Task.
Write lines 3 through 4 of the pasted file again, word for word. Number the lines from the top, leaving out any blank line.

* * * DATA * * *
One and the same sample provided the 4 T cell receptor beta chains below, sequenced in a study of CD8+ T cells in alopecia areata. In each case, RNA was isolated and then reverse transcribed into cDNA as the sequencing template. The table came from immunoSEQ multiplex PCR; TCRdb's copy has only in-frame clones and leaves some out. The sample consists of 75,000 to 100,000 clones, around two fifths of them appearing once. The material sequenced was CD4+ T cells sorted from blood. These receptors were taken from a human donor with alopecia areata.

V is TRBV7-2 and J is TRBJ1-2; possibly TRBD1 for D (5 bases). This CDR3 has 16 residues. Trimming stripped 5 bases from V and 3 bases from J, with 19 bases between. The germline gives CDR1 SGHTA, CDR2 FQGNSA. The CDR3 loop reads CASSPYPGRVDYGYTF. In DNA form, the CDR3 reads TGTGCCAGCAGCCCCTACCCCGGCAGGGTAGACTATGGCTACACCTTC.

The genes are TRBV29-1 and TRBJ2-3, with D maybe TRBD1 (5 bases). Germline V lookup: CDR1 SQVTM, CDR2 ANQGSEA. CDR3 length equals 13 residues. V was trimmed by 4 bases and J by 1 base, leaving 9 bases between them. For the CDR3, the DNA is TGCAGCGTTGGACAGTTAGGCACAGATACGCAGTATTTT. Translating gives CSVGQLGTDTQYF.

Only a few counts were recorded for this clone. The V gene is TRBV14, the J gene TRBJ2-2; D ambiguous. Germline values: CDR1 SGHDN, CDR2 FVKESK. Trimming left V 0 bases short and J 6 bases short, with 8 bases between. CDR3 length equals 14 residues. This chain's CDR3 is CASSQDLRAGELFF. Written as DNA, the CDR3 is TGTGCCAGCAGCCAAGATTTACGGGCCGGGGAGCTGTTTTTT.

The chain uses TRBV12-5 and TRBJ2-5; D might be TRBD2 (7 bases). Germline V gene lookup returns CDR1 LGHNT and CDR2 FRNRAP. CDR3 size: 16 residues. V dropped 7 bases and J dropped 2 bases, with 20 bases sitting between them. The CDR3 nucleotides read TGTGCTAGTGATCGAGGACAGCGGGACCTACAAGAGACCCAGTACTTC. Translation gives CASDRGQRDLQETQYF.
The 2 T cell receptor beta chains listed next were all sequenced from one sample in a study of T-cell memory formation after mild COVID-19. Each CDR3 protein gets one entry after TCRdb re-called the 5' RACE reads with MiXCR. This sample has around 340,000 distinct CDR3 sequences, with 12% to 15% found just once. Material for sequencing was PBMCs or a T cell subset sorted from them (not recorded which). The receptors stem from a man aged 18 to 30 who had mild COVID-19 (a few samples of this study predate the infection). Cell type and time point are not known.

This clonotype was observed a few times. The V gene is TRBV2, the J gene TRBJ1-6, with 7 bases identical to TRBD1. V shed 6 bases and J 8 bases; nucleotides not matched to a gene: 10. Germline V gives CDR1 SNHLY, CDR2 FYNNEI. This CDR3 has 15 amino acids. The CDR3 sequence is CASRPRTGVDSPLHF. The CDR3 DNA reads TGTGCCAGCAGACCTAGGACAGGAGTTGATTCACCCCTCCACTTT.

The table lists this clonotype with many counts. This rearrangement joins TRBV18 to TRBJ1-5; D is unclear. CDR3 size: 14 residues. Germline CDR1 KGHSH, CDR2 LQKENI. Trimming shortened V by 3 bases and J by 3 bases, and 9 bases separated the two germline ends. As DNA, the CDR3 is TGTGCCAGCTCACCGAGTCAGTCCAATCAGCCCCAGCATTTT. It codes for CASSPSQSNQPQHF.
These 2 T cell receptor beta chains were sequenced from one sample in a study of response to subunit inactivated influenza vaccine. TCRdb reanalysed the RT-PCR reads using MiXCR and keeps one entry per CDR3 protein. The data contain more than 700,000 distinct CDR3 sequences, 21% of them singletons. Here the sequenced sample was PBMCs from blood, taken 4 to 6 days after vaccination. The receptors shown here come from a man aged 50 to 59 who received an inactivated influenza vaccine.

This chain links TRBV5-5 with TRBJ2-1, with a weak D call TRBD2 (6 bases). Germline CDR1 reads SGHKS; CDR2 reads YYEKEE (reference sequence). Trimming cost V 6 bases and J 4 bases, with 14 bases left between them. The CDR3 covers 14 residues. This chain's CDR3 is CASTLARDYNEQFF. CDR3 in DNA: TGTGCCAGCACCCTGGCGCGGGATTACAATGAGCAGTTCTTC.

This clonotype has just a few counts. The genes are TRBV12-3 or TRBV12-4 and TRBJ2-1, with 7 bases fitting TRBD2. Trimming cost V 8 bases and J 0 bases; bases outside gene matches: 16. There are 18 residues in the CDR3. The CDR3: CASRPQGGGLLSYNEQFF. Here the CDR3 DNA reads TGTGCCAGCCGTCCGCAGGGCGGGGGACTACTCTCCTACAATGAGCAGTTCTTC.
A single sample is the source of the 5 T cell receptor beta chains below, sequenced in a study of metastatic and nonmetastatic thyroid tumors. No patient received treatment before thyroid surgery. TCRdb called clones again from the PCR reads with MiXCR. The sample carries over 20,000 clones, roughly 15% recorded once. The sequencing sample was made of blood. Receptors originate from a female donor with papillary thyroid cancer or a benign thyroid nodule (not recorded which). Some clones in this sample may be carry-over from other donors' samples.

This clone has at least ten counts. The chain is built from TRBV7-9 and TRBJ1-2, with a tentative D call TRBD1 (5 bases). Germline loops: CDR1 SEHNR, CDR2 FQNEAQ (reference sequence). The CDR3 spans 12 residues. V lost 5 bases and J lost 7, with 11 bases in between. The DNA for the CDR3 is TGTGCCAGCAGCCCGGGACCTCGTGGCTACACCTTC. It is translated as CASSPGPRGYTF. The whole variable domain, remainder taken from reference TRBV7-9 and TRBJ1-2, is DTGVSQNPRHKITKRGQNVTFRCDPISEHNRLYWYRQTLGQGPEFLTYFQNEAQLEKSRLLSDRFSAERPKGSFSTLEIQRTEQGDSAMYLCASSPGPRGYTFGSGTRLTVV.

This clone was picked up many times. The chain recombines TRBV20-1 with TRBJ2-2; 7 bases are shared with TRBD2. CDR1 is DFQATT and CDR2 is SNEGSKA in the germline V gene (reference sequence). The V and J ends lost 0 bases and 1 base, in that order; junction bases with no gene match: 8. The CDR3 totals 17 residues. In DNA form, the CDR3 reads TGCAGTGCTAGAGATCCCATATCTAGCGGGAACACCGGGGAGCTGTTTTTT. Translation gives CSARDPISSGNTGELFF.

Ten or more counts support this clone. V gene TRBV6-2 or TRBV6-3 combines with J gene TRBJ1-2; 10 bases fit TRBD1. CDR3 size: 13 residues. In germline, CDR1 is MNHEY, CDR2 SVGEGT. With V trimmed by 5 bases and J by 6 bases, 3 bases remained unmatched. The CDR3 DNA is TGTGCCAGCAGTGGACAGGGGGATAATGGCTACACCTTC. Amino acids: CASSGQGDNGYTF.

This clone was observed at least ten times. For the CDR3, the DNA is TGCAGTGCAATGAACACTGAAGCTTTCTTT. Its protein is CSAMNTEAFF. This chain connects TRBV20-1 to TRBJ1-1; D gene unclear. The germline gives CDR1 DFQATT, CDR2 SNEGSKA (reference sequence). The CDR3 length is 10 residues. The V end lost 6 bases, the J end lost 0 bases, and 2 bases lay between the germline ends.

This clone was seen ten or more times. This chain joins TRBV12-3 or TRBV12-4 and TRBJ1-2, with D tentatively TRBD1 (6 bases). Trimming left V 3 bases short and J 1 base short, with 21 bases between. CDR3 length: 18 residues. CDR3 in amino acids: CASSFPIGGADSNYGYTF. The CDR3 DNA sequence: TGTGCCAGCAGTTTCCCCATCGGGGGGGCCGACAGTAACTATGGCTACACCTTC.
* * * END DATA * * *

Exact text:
The genes are TRBV29-1 and TRBJ2-3, with D maybe TRBD1 (5 bases). Germline V lookup: CDR1 SQVTM, CDR2 ANQGSEA. CDR3 length equals 13 residues. V was trimmed by 4 bases and J by 1 base, leaving 9 bases between them. For the CDR3, the DNA is TGCAGCGTTGGACAGTTAGGCACAGATACGCAGTATTTT. Translating gives CSVGQLGTDTQYF.

Only a few counts were recorded for this clone. The V gene is TRBV14, the J gene TRBJ2-2; D ambiguous. Germline values: CDR1 SGHDN, CDR2 FVKESK. Trimming left V 0 bases short and J 6 bases short, with 8 bases between. CDR3 length equals 14 residues. This chain's CDR3 is CASSQDLRAGELFF. Written as DNA, the CDR3 is TGTGCCAGCAGCCAAGATTTACGGGCCGGGGAGCTGTTTTTT.